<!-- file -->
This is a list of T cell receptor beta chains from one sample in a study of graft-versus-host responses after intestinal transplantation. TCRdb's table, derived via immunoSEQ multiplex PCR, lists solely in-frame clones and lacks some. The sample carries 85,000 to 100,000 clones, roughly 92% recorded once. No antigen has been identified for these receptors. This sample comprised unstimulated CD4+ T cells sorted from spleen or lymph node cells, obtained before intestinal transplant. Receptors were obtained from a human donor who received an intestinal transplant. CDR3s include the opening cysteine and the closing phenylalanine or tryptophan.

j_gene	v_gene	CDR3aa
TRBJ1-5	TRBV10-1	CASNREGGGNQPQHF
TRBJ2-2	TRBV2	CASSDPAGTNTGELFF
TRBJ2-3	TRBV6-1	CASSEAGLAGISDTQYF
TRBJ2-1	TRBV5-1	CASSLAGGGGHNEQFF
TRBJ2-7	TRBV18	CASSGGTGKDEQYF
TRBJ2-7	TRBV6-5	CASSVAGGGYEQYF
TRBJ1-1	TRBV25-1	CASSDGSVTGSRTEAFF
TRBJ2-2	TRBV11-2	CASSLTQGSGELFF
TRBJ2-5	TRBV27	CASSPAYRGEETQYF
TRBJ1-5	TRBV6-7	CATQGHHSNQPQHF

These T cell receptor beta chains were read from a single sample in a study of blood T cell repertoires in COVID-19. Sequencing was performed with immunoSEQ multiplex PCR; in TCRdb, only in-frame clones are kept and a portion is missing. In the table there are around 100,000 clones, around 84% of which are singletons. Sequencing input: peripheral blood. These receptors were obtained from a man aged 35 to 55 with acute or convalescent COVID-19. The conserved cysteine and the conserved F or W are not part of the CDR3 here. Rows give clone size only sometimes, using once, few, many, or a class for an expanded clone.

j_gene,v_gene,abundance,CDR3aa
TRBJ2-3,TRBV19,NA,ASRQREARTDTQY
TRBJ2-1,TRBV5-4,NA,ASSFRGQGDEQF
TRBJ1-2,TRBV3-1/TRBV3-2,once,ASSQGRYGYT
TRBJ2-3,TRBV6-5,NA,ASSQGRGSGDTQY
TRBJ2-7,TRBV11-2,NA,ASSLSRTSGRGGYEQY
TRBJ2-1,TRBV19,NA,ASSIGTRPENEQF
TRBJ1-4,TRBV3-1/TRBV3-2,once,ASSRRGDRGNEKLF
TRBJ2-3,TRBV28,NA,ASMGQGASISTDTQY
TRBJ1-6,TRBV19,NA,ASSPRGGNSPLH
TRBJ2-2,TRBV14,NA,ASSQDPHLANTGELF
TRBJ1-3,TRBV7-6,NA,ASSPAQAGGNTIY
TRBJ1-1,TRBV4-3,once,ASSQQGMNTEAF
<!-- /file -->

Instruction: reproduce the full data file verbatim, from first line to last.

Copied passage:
This is a list of T cell receptor beta chains from one sample in a study of graft-versus-host responses after intestinal transplantation. TCRdb's table, derived via immunoSEQ multiplex PCR, lists solely in-frame clones and lacks some. The sample carries 85,000 to 100,000 clones, roughly 92% recorded once. No antigen has been identified for these receptors. This sample comprised unstimulated CD4+ T cells sorted from spleen or lymph node cells, obtained before intestinal transplant. Receptors were obtained from a human donor who received an intestinal transplant. CDR3s include the opening cysteine and the closing phenylalanine or tryptophan.

j_gene	v_gene	CDR3aa
TRBJ1-5	TRBV10-1	CASNREGGGNQPQHF
TRBJ2-2	TRBV2	CASSDPAGTNTGELFF
TRBJ2-3	TRBV6-1	CASSEAGLAGISDTQYF
TRBJ2-1	TRBV5-1	CASSLAGGGGHNEQFF
TRBJ2-7	TRBV18	CASSGGTGKDEQYF
TRBJ2-7	TRBV6-5	CASSVAGGGYEQYF
TRBJ1-1	TRBV25-1	CASSDGSVTGSRTEAFF
TRBJ2-2	TRBV11-2	CASSLTQGSGELFF
TRBJ2-5	TRBV27	CASSPAYRGEETQYF
TRBJ1-5	TRBV6-7	CATQGHHSNQPQHF

These T cell receptor beta chains were read from a single sample in a study of blood T cell repertoires in COVID-19. Sequencing was performed with immunoSEQ multiplex PCR; in TCRdb, only in-frame clones are kept and a portion is missing. In the table there are around 100,000 clones, around 84% of which are singletons. Sequencing input: peripheral blood. These receptors were obtained from a man aged 35 to 55 with acute or convalescent COVID-19. The conserved cysteine and the conserved F or W are not part of the CDR3 here. Rows give clone size only sometimes, using once, few, many, or a class for an expanded clone.

j_gene,v_gene,abundance,CDR3aa
TRBJ2-3,TRBV19,NA,ASRQREARTDTQY
TRBJ2-1,TRBV5-4,NA,ASSFRGQGDEQF
TRBJ1-2,TRBV3-1/TRBV3-2,once,ASSQGRYGYT
TRBJ2-3,TRBV6-5,NA,ASSQGRGSGDTQY
TRBJ2-7,TRBV11-2,NA,ASSLSRTSGRGGYEQY
TRBJ2-1,TRBV19,NA,ASSIGTRPENEQF
TRBJ1-4,TRBV3-1/TRBV3-2,once,ASSRRGDRGNEKLF
TRBJ2-3,TRBV28,NA,ASMGQGASISTDTQY
TRBJ1-6,TRBV19,NA,ASSPRGGNSPLH
TRBJ2-2,TRBV14,NA,ASSQDPHLANTGELF
TRBJ1-3,TRBV7-6,NA,ASSPAQAGGNTIY
TRBJ1-1,TRBV4-3,once,ASSQQGMNTEAF